There was a man who for four years could not decide whether he should divorce his mean and cruel wife. Finally, he went to a wise person to seek advice. The latter asked how long he had been married to her, and the man answered, “Four years.” The wise man was astonished and said, “For four years now you have been sipping poison!”
It goes without saying that patience and forbearance are called for in situations similar to that of the previous story, but until when? At what point do we say, ‘Enough!’ A sensible person has a good idea whether the ending of such a relationship is good or not, and then he takes action.
Confusion and hesitancy attack people in many different situations, but in the following four especially:
1. Deciding upon a major in studies; a person who is weak in making decisions will be uncertain of which faculty to enter. Some people remain undecided even after the deadline for registration has passed. Others study in a faculty for one or two years and then transfer to another; at first, they will be leaning towards religious studies, then economics, then medicine , gradually wasting away their life in this fashion.
If the same person had consulted others who have more wisdom and experience than he does, and had sought guidance from GOD, he would have made better use of his time.
2. Deciding upon an appropriate job. Some people cannot pinpoint the most suitable job for their temperament. They move from job to job, always dissatisfied with the previous one. Finally, they decide to go into business for themselves. This kind of wavering often leads to financial instability.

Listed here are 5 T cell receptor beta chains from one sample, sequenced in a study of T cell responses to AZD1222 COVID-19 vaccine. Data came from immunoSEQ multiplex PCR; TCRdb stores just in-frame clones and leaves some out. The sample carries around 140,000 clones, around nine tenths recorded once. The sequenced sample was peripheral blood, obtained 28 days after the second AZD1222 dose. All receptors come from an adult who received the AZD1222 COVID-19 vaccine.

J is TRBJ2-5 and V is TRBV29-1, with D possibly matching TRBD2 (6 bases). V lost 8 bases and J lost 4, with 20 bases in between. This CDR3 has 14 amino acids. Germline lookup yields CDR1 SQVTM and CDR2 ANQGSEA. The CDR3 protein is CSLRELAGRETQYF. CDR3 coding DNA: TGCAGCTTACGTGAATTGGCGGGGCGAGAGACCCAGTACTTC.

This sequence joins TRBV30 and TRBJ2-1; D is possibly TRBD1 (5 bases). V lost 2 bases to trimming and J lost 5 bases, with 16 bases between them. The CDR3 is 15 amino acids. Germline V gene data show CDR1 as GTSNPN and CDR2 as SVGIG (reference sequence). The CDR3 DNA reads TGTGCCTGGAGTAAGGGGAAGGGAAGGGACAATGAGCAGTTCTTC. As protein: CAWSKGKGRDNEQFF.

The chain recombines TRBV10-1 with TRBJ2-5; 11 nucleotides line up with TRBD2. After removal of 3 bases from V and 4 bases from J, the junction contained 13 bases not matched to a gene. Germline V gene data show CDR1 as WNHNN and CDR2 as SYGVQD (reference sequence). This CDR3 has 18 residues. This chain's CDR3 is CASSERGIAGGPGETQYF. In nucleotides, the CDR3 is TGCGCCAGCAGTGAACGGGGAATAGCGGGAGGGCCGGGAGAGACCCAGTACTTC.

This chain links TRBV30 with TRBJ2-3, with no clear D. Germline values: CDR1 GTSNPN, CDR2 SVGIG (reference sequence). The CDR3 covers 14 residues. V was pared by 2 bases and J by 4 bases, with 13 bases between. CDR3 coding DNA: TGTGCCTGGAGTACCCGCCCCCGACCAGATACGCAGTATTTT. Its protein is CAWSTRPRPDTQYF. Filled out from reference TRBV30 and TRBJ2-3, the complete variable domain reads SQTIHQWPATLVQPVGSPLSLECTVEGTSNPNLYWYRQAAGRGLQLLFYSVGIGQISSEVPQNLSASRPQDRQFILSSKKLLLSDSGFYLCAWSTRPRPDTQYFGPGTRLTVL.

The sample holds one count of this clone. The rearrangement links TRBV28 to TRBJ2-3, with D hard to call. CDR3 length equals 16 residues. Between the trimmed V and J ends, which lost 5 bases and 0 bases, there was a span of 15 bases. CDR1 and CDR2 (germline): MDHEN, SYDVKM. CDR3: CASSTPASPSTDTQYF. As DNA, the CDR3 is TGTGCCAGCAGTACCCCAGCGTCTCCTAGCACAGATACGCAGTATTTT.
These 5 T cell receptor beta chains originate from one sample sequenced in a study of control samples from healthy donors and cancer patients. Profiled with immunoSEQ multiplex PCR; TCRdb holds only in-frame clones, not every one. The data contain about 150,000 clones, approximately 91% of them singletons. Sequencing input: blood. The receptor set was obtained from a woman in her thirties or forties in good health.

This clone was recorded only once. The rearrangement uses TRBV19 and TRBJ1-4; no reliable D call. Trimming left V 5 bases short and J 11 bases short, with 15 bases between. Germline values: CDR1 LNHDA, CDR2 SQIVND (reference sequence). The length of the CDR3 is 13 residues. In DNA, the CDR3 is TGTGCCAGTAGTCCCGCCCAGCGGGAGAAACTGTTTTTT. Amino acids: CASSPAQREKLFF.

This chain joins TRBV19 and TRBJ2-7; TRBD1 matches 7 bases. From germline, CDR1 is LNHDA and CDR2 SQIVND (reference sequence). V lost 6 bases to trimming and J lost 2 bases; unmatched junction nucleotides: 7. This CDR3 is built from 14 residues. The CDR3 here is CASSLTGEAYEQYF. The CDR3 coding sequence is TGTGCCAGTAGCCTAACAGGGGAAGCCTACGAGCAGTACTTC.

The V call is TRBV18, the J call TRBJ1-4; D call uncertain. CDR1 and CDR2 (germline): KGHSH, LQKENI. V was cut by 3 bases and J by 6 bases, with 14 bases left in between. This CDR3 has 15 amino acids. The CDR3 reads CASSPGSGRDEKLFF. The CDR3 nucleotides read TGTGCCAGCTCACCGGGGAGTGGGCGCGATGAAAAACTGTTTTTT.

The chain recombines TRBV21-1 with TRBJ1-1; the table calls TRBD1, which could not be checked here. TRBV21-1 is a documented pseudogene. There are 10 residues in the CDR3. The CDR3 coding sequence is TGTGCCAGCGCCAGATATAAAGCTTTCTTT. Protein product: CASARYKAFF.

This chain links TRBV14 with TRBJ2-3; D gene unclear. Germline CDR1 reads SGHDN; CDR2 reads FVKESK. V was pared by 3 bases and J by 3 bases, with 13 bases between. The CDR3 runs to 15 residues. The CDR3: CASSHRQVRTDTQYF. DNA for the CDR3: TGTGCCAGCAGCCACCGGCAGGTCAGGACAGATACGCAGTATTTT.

I say to such people, “If you are comfortably earning money in the profession you work in, you should stick to it.”
3. Marriage. Many young people are in confusion, finding it difficult to choose their partner. In this regard, one can easily be influenced by the opinions of others. Sometimes the father deems a particular girl to be worthy of marriage, and the son agrees; however, the mother demurs. (The scenarios are endless concerning choosing a wife.)
My advice concerning marriage in particular is that one should wait until he is satisfied with a girl’s religion, looks, and character, because in the case of marriage, we are talking about a woman’s life, not some trifle to be discarded when one gets bored.
4. Confusion and lack of resolve are common to people who are contemplating divorce. One day, the husband might decide that separation is better, and on another day, he decides that things can be worked out.
The lack of peace in one’s life that results from this kind of wavering has to be amended by a resolute decision. Life is short, so we should all try to do our part in making every moment of life a happy one, both for ourselves and for those around us.